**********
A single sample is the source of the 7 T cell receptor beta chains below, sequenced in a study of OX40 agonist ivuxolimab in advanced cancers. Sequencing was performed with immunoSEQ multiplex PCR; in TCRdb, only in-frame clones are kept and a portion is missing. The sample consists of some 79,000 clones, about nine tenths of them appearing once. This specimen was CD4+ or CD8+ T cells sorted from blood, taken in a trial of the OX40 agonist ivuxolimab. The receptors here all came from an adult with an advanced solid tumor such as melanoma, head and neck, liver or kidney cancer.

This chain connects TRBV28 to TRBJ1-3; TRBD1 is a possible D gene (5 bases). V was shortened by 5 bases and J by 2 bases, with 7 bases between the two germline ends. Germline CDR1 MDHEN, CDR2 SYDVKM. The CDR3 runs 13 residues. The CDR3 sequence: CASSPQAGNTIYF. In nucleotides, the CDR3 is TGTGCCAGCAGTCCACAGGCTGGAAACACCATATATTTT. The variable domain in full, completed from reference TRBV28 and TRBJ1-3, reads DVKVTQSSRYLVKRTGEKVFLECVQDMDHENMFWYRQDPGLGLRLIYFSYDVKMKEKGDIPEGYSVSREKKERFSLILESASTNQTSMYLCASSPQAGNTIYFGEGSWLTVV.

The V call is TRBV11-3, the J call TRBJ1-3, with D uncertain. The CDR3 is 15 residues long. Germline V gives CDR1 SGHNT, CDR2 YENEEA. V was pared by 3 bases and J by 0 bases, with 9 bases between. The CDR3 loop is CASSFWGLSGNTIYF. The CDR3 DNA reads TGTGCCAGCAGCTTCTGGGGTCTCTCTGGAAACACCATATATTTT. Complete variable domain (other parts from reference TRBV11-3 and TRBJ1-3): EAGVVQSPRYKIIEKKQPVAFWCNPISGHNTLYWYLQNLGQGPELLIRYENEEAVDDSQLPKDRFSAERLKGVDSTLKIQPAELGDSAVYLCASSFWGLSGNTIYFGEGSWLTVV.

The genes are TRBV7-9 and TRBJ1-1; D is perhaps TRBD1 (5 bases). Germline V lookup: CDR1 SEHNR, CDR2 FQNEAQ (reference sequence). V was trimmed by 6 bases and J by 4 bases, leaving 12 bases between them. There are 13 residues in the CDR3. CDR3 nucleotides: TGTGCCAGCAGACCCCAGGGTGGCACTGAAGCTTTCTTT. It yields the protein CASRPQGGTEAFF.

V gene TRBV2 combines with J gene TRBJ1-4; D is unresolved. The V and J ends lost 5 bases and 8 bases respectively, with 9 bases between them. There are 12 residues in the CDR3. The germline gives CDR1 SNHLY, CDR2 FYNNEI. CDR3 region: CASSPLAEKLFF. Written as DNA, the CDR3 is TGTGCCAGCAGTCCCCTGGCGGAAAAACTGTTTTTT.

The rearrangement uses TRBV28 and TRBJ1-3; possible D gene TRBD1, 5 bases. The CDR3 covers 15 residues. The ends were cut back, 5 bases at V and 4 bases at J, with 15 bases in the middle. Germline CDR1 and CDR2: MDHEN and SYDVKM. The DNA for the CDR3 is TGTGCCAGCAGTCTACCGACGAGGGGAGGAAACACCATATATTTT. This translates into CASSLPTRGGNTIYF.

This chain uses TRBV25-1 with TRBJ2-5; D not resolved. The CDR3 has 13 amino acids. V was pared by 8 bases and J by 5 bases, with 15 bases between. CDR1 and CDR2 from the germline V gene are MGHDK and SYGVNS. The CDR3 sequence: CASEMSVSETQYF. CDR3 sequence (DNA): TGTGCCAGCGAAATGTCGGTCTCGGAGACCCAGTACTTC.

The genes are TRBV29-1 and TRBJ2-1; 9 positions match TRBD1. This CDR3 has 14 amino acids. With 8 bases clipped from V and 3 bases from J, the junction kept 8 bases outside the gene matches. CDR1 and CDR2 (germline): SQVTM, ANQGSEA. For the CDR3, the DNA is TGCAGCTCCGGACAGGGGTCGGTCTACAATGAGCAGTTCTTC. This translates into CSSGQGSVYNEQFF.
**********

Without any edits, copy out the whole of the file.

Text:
A single sample is the source of the 7 T cell receptor beta chains below, sequenced in a study of OX40 agonist ivuxolimab in advanced cancers. Sequencing was performed with immunoSEQ multiplex PCR; in TCRdb, only in-frame clones are kept and a portion is missing. The sample consists of some 79,000 clones, about nine tenths of them appearing once. This specimen was CD4+ or CD8+ T cells sorted from blood, taken in a trial of the OX40 agonist ivuxolimab. The receptors here all came from an adult with an advanced solid tumor such as melanoma, head and neck, liver or kidney cancer.

This chain connects TRBV28 to TRBJ1-3; TRBD1 is a possible D gene (5 bases). V was shortened by 5 bases and J by 2 bases, with 7 bases between the two germline ends. Germline CDR1 MDHEN, CDR2 SYDVKM. The CDR3 runs 13 residues. The CDR3 sequence: CASSPQAGNTIYF. In nucleotides, the CDR3 is TGTGCCAGCAGTCCACAGGCTGGAAACACCATATATTTT. The variable domain in full, completed from reference TRBV28 and TRBJ1-3, reads DVKVTQSSRYLVKRTGEKVFLECVQDMDHENMFWYRQDPGLGLRLIYFSYDVKMKEKGDIPEGYSVSREKKERFSLILESASTNQTSMYLCASSPQAGNTIYFGEGSWLTVV.

The V call is TRBV11-3, the J call TRBJ1-3, with D uncertain. The CDR3 is 15 residues long. Germline V gives CDR1 SGHNT, CDR2 YENEEA. V was pared by 3 bases and J by 0 bases, with 9 bases between. The CDR3 loop is CASSFWGLSGNTIYF. The CDR3 DNA reads TGTGCCAGCAGCTTCTGGGGTCTCTCTGGAAACACCATATATTTT. Complete variable domain (other parts from reference TRBV11-3 and TRBJ1-3): EAGVVQSPRYKIIEKKQPVAFWCNPISGHNTLYWYLQNLGQGPELLIRYENEEAVDDSQLPKDRFSAERLKGVDSTLKIQPAELGDSAVYLCASSFWGLSGNTIYFGEGSWLTVV.

The genes are TRBV7-9 and TRBJ1-1; D is perhaps TRBD1 (5 bases). Germline V lookup: CDR1 SEHNR, CDR2 FQNEAQ (reference sequence). V was trimmed by 6 bases and J by 4 bases, leaving 12 bases between them. There are 13 residues in the CDR3. CDR3 nucleotides: TGTGCCAGCAGACCCCAGGGTGGCACTGAAGCTTTCTTT. It yields the protein CASRPQGGTEAFF.

V gene TRBV2 combines with J gene TRBJ1-4; D is unresolved. The V and J ends lost 5 bases and 8 bases respectively, with 9 bases between them. There are 12 residues in the CDR3. The germline gives CDR1 SNHLY, CDR2 FYNNEI. CDR3 region: CASSPLAEKLFF. Written as DNA, the CDR3 is TGTGCCAGCAGTCCCCTGGCGGAAAAACTGTTTTTT.

The rearrangement uses TRBV28 and TRBJ1-3; possible D gene TRBD1, 5 bases. The CDR3 covers 15 residues. The ends were cut back, 5 bases at V and 4 bases at J, with 15 bases in the middle. Germline CDR1 and CDR2: MDHEN and SYDVKM. The DNA for the CDR3 is TGTGCCAGCAGTCTACCGACGAGGGGAGGAAACACCATATATTTT. This translates into CASSLPTRGGNTIYF.

This chain uses TRBV25-1 with TRBJ2-5; D not resolved. The CDR3 has 13 amino acids. V was pared by 8 bases and J by 5 bases, with 15 bases between. CDR1 and CDR2 from the germline V gene are MGHDK and SYGVNS. The CDR3 sequence: CASEMSVSETQYF. CDR3 sequence (DNA): TGTGCCAGCGAAATGTCGGTCTCGGAGACCCAGTACTTC.

The genes are TRBV29-1 and TRBJ2-1; 9 positions match TRBD1. This CDR3 has 14 amino acids. With 8 bases clipped from V and 3 bases from J, the junction kept 8 bases outside the gene matches. CDR1 and CDR2 (germline): SQVTM, ANQGSEA. For the CDR3, the DNA is TGCAGCTCCGGACAGGGGTCGGTCTACAATGAGCAGTTCTTC. This translates into CSSGQGSVYNEQFF.